Probably the most common reason for accessing an adjoining owner’s property is to erect a scaffold or hoarding. This might be to ensure safe demolition as part of clearing a site for development or to facilitate new development either at or close to a boundary.
Demolition, dismantling and structural alterations must be carefully planned by experienced practitioners and undertaken in a way that prevents danger and this will include establishing clearly marked exclusion zones with barriers or hoardings if necessary.
The same would apply to the construction of new buildings – if the building has a wall close to the boundary it will be necessary to obtain temporary access over a strip of the adjoining owner’s land and if the wall is 2 or more storeys high a scaffold will be required.
If an adjoining owner does consent to access they will normally want the assurance of a formal License.
A License is normally drawn up with the assistance of surveyors and signed by both parties. It will have a number of conditions to safeguard the adjoining owner and their property and may include a weekly consideration.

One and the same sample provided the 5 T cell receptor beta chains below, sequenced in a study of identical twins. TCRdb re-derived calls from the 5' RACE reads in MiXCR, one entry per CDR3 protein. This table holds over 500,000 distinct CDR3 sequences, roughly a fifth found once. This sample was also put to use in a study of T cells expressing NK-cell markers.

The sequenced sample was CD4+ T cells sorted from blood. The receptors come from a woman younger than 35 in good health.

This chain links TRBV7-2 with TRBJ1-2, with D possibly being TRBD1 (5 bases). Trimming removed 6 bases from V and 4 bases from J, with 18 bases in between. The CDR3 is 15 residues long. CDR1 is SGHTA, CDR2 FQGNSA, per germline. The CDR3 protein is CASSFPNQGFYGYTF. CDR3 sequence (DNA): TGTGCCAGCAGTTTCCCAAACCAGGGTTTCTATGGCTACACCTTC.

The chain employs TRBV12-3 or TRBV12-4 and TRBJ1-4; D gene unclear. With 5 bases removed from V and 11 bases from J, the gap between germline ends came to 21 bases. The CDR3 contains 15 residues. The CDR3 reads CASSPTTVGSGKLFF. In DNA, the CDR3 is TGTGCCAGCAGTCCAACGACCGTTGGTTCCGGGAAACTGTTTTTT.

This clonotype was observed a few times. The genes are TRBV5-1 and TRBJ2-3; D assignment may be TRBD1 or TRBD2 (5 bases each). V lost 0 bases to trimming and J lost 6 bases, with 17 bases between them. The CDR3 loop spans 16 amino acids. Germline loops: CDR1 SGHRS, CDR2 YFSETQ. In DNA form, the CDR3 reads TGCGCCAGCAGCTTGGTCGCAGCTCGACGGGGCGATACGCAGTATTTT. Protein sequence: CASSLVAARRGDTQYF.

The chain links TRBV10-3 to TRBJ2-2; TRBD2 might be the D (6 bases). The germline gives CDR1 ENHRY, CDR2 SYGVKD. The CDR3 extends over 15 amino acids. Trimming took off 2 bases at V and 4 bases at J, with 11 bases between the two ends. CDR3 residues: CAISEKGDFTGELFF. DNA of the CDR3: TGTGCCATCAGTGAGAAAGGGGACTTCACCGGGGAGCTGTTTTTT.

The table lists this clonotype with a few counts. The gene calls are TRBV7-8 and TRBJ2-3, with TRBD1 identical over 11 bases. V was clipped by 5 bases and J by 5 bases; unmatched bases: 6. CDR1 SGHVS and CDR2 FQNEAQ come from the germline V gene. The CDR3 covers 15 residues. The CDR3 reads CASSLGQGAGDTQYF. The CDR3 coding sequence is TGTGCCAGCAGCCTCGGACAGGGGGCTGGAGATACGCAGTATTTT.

A Scaffold Licence would typically include clauses confirming the following (not an exhaustive list):
Prior to any scaffolding being erected a written record of those parts of the adjoining owner’s property which are at risk from the works should be taken together with a set of supporting photographs. This schedule of condition is then attached to the Licence and can be referred back to if damage is reported.
If you require any advice on matters relating to scaffold licenses please do not hesitate to contact us either via email or on 020 7183 2578
Here at Peter Barry, we serve hundreds of notices in any given year. Once a neighbour receives a notice they are a range of response options. Whilst to us as Chartered Surveyors these seem straight forward and obvious, we take plenty of phone calls that suggest that to the majority of people it is in fact not.This article ... Read More >>
We have previously covered worked examples of how a typical lease extension works but never freehold purchases (enfranchisements) as these are more complicated.It shouldn't really be this way, so this article will look at a typical scenario that Peter Barry encounters with a focus on simplicity. Part 1 - The Basics Of all ... Read More >>
We have previously written blogs on this matter first in 2013 and then in 2017 we have taken hundreds of calls from clients who thanked us for explaining an often poorly understood process.But before the author gives himself a pat on the back, it has also come to my attention that we could offer an even clearer explanation. ... Read More >>